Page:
E-9.15 SYSTEM WIRING
E-9.15.8 Conductors used for panelboard or switchboard main feeders, bilge blowers, electronic equipment, navigation lights, and other circuits where voltage drop must be kept to a minimum, shall be sized for a voltage drop not to exceed 3 percent. Conductors used for lighting, other than navigation lights, and other circuits where voltage drop is not critical, shall be sized for a voltage drop not to exceed 10 percent.

E-9.16 WIRING IDENTIFICATION
E-9.16.1 Each electrical conductor that is part of the boat's electrical system shall have a means to identify its function in the system.
EXCEPTION: Pigtails less than 7 inches (175mm) in length.
E-9.16.2 Insulated grounding conductors shall be identified by the color green or green with yellow stripe(s).
E-9.16.3 The color code shown in Table XI identifies colors for DC conductors used for general wiring purposes on boats.
E-9.16.4 The color code shown in Table XII identifies one selection of colors for use as an engine accessory wiring color code. Other means of identification may be used providing a wiring diagram of the system indicating the method of identification is provided with each boat.
E-9.16.4.1 Color coding may be accomplished by colored sleeving or color application to wiring at termination points.
E-9.16.4.2 If tape is used to mark a wire, the tape shall be at least 3/16 inch (5mm) in width, and shall have sufficient length to make at least two complete turns around the conductor to be marked. The tape shall be applied to be visible near each terminal.

E-9.17 INSTALLATION
E-9.17.1 Wiring shall be installed in a manner that will avoid magnetic loops in the area of the compass and magnetically sensitive devices. Direct current wires that may create magnetic fields in this area shall run in twisted pairs.
E-9.17.2 Junction boxes, cabinets, and other enclosures in which electrical connections are made, shall be weatherproof or installed in a protected location to minimize the entrance or accumulation of moisture or water within the boxes, cabinets, or enclosures.
E-9.17.3 In wet locations, metallic junction boxes, cabinets, or enclosures shall be mounted to minimize the entrapment of moisture between the box, cabinet, or enclosure and the adjacent structure. If air spacing is used to accomplish this, the minimum spacing shall be 1/4 inch (7mm).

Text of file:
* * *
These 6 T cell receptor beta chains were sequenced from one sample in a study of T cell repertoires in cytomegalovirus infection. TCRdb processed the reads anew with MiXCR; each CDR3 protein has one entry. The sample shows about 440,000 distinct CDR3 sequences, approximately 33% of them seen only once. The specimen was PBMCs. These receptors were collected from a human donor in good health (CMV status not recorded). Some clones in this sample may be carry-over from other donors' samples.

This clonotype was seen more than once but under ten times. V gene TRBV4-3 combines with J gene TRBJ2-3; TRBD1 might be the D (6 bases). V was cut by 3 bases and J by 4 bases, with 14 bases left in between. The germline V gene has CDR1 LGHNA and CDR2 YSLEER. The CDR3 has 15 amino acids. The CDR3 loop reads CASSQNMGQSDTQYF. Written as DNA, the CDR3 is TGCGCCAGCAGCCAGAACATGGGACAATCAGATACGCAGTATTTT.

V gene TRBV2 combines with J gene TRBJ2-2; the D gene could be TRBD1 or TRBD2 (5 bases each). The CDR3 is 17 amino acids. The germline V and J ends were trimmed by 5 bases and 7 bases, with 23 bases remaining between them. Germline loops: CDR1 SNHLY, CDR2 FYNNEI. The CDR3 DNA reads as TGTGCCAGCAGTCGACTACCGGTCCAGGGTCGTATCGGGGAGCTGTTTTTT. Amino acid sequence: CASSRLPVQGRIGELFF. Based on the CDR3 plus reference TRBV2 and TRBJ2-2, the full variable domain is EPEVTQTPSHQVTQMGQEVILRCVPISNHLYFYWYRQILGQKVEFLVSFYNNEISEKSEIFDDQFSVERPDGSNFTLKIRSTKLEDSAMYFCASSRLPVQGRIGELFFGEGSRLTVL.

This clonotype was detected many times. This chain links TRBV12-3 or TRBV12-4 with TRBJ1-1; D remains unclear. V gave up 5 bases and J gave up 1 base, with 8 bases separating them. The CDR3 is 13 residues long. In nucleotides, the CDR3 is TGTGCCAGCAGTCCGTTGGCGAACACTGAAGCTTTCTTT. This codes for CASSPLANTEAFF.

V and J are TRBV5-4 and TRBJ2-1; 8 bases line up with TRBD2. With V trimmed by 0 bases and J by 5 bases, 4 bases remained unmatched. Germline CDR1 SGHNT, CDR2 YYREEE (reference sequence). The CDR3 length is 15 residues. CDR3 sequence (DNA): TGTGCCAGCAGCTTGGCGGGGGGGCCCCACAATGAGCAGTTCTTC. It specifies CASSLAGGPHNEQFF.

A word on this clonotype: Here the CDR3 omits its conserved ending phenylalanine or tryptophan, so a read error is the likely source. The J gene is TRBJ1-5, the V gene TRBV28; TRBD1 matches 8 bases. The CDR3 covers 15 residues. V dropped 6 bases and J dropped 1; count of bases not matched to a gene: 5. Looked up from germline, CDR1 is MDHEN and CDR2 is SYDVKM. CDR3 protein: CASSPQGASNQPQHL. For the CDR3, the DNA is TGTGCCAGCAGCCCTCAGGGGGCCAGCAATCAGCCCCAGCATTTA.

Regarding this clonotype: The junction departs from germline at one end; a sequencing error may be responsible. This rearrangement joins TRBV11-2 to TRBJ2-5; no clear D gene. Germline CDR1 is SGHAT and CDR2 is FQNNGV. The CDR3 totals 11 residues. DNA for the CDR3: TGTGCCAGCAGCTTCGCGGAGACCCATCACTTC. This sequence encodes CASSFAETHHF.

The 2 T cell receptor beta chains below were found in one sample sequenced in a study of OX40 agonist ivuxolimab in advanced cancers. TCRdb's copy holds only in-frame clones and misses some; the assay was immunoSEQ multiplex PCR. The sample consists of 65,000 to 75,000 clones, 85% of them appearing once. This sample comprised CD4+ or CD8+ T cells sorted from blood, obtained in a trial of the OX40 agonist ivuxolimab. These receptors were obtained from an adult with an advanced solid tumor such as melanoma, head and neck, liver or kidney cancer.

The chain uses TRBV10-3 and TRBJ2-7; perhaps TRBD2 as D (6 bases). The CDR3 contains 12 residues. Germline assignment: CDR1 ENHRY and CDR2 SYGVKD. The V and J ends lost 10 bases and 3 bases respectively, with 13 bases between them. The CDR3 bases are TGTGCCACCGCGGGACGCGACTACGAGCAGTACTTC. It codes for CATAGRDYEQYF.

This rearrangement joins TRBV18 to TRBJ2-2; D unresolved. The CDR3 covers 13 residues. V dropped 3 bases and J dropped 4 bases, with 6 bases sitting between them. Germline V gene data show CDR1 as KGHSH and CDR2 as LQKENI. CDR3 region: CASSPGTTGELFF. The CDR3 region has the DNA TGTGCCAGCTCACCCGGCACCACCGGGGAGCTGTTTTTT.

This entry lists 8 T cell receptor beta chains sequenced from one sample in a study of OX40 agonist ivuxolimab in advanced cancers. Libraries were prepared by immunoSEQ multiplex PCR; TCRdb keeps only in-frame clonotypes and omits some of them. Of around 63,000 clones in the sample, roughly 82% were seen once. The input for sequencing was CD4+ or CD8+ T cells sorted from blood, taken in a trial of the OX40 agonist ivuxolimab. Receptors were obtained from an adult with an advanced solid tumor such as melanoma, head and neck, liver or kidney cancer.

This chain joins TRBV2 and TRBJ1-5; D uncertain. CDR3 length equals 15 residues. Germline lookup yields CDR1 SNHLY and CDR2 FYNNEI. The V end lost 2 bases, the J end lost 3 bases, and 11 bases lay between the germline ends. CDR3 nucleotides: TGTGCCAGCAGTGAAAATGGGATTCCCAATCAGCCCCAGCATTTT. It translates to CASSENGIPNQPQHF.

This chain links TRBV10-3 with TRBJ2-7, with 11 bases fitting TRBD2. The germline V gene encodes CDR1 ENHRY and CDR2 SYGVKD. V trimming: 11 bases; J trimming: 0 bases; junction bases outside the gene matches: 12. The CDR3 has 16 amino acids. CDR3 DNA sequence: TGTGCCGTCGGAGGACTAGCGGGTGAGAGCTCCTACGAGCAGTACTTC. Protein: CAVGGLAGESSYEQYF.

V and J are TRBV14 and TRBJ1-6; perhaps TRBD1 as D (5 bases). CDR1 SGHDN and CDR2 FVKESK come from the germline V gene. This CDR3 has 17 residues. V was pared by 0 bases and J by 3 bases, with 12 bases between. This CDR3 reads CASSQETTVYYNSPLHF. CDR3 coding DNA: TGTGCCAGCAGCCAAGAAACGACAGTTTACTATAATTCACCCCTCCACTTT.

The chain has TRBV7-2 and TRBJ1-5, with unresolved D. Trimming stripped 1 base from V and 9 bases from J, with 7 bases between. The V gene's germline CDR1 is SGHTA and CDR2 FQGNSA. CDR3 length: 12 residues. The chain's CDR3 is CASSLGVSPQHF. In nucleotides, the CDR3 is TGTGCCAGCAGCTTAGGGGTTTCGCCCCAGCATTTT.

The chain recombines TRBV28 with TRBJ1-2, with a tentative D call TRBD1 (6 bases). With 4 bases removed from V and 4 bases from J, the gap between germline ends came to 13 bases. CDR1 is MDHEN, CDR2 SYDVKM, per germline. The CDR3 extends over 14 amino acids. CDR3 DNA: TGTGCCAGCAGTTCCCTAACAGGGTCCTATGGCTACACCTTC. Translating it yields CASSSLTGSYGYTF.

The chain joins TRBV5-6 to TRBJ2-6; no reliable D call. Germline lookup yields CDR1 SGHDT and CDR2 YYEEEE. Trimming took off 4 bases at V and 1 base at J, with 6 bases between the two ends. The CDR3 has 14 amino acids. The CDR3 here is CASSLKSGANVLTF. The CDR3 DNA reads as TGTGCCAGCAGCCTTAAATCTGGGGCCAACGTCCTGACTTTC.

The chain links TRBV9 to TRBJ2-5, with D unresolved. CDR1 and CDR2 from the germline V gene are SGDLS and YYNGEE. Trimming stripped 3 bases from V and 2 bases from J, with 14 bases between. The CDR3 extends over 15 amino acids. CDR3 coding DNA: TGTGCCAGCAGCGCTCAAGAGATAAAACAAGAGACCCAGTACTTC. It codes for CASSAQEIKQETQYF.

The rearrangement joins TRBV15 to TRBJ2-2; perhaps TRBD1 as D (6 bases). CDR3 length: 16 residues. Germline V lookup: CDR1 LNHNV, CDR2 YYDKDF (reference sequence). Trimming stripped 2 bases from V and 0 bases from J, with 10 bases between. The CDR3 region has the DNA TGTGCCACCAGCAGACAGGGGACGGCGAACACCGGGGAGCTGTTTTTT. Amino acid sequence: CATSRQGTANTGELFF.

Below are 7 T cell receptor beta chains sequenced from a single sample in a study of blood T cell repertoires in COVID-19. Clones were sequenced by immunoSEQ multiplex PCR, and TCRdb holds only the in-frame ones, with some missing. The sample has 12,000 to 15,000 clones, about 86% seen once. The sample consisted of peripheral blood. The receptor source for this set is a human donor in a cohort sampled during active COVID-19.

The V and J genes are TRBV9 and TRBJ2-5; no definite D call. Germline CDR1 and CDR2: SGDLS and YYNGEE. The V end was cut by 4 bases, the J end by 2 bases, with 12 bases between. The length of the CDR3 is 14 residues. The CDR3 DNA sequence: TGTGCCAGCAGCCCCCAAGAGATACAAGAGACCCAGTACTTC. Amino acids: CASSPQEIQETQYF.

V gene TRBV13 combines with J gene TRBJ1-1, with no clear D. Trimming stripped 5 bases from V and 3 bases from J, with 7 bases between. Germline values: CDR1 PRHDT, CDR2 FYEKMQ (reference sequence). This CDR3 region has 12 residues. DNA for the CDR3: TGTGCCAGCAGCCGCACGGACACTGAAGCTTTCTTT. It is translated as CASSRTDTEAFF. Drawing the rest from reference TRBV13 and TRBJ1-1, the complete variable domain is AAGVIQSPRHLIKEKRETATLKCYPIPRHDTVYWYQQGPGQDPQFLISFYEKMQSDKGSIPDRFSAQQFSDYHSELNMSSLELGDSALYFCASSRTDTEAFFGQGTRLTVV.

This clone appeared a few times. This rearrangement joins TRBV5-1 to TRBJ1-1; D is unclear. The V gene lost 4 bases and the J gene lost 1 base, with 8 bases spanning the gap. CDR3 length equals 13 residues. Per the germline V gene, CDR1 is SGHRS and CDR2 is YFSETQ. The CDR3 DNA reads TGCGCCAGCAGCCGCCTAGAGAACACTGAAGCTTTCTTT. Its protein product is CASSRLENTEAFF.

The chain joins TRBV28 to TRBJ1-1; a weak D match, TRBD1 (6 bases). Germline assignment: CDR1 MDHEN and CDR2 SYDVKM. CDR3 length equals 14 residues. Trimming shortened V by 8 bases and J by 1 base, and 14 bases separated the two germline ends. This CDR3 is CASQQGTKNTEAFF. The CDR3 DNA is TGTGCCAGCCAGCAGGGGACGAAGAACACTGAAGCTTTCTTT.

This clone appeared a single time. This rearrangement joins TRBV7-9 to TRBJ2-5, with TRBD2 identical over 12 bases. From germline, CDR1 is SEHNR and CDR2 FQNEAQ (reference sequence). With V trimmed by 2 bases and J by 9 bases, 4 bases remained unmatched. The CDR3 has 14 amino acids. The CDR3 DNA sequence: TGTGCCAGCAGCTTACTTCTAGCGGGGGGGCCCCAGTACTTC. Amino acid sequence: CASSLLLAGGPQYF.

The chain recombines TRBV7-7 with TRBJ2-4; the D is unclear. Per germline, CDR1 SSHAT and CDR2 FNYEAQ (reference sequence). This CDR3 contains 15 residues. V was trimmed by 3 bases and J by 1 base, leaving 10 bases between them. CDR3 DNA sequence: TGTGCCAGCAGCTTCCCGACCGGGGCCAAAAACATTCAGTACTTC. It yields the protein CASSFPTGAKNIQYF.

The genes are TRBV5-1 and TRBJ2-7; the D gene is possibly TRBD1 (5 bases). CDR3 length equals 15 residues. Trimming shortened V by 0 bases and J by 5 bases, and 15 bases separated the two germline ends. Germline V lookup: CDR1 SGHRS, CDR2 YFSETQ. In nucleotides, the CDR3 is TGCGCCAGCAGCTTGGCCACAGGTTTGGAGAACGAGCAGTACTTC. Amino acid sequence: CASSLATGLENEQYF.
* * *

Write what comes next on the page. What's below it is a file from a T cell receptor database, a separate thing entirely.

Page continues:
E-9.17.4 Current carrying conductors shall be routed as high as practicable above the bilge water level and other areas where water may accumulate. If conductors must be routed in the bilge, or other areas where water may accumulate, the wiring and connections shall be watertight.
E-9.17.5 Conductors shall be routed as far away as practicable from exhaust pipes and other heat sources. Unless an equivalent thermal barrier is provided, a clearance of at least 2 inches (51mm) between conductors and water cooled exhaust components, and a clearance of at least 9 inches (230mm) between conductors and dry exhaust components, shall be maintained. Conductors shall not be routed directly above a dry exhaust.
EXCEPTIONS: 1. Wiring on engines.
2. Exhaust temperature sensor wiring.
E-9.17.6 Battery cables without overcurrent protection shall comply with the following:
E-9.17.6.1 Battery cables shall be routed above normal bilge water levels throughout their length;
E-9.17.6.2 Battery cables shall be routed to avoid contact with metallic fuel system components;
E-9.17.6.3 The ungrounded battery cable shall be routed to avoid contact with any part of the engine or drive train.
E-9.17.7 Conductors that may be exposed to physical damage shall be protected by self-draining loom, conduit, tape, raceways, or other equivalent protection. Conductors passing through bulkheads or structural members shall be protected to minimize insulation damage such as chafing. Conductors shall also be routed clear of sources of chafing such as steering cable and linkages, engine shafts, and throttle connections.
E-9.17.8 DC conductors shall be sheathed, bundled, or otherwise kept separate from AC conductors.
E-9.17.9 Conductors shall be at least 16 AWG.
EXCEPTIONS: 1. 18 AWG conductors may be used if included with other conductors in a sheath, and do not extend more than 30 inches (760mm) outside the sheath.
2. Conductors having a current flow of less than one amp in communication systems, electronic navigation equipment and electronic circuits.
3. Conductors that are totally inside an equipment housing.
E-9.17.10 Conductors shall be supported throughout their length or shall be secured at least every 18 inches (455mm) by one of the following methods: